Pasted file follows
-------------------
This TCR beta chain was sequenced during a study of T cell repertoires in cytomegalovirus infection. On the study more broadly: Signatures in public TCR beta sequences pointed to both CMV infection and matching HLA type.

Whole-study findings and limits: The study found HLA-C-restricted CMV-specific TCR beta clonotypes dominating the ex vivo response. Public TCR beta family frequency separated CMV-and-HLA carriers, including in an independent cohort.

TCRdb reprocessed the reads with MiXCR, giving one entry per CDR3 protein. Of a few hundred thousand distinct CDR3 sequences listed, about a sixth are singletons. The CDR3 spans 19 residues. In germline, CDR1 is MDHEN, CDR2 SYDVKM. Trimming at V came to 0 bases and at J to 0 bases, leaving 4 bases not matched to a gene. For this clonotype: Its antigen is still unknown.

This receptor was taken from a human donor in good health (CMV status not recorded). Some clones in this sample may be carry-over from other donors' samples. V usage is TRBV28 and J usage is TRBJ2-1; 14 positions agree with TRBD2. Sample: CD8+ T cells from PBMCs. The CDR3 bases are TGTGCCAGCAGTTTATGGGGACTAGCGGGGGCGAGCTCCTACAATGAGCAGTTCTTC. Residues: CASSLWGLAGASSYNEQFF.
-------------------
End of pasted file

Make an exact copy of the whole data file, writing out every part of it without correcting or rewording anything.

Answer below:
This TCR beta chain was sequenced during a study of T cell repertoires in cytomegalovirus infection. On the study more broadly: Signatures in public TCR beta sequences pointed to both CMV infection and matching HLA type.

Whole-study findings and limits: The study found HLA-C-restricted CMV-specific TCR beta clonotypes dominating the ex vivo response. Public TCR beta family frequency separated CMV-and-HLA carriers, including in an independent cohort.

TCRdb reprocessed the reads with MiXCR, giving one entry per CDR3 protein. Of a few hundred thousand distinct CDR3 sequences listed, about a sixth are singletons. The CDR3 spans 19 residues. In germline, CDR1 is MDHEN, CDR2 SYDVKM. Trimming at V came to 0 bases and at J to 0 bases, leaving 4 bases not matched to a gene. For this clonotype: Its antigen is still unknown.

This receptor was taken from a human donor in good health (CMV status not recorded). Some clones in this sample may be carry-over from other donors' samples. V usage is TRBV28 and J usage is TRBJ2-1; 14 positions agree with TRBD2. Sample: CD8+ T cells from PBMCs. The CDR3 bases are TGTGCCAGCAGTTTATGGGGACTAGCGGGGGCGAGCTCCTACAATGAGCAGTTCTTC. Residues: CASSLWGLAGASSYNEQFF.